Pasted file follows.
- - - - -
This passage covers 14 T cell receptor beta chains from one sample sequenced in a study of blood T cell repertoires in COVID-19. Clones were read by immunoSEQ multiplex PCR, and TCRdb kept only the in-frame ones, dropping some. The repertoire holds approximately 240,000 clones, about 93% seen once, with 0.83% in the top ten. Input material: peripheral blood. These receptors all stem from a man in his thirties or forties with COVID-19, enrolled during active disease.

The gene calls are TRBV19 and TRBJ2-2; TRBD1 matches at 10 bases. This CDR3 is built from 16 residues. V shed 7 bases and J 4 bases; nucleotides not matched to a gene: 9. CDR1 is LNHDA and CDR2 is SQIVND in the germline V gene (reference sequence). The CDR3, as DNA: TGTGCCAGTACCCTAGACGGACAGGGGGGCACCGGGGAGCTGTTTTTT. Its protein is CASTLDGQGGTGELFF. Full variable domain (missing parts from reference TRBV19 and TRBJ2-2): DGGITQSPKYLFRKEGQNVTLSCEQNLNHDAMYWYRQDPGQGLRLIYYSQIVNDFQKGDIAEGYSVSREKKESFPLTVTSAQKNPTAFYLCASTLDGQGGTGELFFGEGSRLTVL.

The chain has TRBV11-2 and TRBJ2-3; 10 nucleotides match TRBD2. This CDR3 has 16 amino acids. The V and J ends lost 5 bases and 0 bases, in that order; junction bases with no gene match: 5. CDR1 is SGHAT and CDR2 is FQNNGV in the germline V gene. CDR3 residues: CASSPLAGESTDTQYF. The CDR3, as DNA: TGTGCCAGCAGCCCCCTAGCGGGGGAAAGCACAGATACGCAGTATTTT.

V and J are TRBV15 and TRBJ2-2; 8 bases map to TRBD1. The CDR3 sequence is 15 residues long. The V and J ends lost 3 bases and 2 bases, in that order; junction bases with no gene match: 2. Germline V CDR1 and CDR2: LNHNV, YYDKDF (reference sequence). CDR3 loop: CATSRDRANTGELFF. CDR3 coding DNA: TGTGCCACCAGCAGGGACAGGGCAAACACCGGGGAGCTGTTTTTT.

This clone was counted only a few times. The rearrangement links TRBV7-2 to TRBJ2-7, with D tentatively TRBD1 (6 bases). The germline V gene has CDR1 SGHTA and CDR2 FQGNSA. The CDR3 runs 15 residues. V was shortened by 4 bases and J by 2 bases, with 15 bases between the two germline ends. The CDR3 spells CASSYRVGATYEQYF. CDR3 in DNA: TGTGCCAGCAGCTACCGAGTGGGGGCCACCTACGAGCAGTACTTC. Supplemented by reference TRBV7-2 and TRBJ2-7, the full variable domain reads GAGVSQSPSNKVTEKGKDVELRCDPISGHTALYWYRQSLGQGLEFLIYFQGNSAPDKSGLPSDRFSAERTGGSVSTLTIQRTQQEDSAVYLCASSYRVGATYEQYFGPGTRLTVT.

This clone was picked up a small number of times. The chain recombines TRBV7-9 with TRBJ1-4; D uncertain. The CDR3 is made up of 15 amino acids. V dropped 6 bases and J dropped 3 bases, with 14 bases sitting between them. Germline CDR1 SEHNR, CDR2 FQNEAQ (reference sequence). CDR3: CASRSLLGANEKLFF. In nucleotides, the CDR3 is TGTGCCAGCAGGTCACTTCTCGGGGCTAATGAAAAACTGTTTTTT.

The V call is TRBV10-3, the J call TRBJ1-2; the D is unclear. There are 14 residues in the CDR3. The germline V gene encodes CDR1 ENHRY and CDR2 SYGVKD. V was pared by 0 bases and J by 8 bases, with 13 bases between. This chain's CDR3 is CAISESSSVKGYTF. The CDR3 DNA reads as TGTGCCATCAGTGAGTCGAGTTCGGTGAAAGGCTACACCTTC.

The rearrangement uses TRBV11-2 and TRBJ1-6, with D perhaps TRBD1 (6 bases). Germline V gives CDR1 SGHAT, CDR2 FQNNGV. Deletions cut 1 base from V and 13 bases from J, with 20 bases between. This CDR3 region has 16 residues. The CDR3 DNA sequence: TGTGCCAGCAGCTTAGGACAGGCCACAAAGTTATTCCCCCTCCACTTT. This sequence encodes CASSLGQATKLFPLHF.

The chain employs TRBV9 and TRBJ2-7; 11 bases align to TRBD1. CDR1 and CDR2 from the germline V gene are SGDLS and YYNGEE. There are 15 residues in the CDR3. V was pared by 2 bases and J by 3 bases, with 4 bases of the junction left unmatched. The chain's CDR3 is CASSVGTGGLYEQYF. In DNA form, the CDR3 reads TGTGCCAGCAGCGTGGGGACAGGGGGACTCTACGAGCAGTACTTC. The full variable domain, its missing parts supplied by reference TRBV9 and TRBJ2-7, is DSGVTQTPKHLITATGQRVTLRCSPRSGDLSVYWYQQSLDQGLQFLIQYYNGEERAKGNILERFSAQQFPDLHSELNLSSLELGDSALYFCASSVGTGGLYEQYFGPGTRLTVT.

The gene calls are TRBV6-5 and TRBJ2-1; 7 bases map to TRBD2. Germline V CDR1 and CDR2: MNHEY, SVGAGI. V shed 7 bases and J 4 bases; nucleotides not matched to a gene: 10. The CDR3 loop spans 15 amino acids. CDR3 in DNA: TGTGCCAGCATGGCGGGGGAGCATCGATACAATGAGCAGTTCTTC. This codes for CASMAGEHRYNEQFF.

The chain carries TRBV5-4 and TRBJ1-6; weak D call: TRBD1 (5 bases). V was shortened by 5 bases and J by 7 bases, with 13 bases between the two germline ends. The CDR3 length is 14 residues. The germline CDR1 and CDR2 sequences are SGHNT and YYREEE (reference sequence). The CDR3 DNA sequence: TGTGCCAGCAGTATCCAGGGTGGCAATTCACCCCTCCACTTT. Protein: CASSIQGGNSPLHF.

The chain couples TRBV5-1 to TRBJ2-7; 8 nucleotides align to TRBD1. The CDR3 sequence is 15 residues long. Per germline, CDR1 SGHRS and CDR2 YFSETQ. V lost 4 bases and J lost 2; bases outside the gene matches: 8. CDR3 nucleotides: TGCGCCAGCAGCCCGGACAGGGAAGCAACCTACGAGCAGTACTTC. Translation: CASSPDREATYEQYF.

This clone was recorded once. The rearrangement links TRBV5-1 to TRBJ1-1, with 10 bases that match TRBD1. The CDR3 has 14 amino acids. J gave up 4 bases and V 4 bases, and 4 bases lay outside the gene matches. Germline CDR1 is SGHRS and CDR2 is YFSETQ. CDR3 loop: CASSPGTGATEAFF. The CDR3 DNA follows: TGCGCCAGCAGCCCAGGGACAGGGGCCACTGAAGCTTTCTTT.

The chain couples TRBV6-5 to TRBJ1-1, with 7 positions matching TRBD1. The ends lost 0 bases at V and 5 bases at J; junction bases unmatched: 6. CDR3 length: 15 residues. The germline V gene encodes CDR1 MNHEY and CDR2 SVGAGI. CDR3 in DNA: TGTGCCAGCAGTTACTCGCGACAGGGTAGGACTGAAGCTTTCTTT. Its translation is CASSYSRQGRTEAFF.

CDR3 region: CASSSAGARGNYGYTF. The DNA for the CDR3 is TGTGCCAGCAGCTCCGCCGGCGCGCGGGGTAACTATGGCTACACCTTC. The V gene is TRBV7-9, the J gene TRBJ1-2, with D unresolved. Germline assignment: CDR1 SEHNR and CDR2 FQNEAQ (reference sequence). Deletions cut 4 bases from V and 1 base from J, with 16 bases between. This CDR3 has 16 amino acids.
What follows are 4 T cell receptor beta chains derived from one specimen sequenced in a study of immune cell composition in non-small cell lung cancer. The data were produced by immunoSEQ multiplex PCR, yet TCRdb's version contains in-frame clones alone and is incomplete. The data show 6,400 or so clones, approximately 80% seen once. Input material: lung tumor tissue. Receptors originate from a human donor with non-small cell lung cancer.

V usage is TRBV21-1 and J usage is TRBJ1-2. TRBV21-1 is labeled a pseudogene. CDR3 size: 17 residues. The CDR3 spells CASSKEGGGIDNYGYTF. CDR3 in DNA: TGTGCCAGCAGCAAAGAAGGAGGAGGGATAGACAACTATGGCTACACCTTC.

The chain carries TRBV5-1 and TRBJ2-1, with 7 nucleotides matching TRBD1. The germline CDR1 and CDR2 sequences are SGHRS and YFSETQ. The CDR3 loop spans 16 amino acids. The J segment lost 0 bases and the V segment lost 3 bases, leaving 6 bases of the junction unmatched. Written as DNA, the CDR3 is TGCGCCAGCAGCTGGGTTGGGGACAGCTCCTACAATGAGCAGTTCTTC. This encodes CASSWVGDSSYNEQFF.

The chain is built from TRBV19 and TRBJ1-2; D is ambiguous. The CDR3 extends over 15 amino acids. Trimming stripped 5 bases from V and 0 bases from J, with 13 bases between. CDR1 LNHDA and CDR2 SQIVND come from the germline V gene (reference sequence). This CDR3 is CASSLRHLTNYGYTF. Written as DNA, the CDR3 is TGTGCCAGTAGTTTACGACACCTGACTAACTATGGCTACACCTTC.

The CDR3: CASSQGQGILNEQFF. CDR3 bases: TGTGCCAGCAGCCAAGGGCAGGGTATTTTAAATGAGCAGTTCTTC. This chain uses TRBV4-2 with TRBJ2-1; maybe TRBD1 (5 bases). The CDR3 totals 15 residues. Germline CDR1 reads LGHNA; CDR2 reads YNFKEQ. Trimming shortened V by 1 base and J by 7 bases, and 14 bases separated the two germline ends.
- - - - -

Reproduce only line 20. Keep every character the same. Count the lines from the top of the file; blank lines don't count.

The CDR3: CASSQGQGILNEQFF. CDR3 bases: TGTGCCAGCAGCCAAGGGCAGGGTATTTTAAATGAGCAGTTCTTC. This chain uses TRBV4-2 with TRBJ2-1; maybe TRBD1 (5 bases). The CDR3 totals 15 residues. Germline CDR1 reads LGHNA; CDR2 reads YNFKEQ. Trimming shortened V by 1 base and J by 7 bases, and 14 bases separated the two germline ends.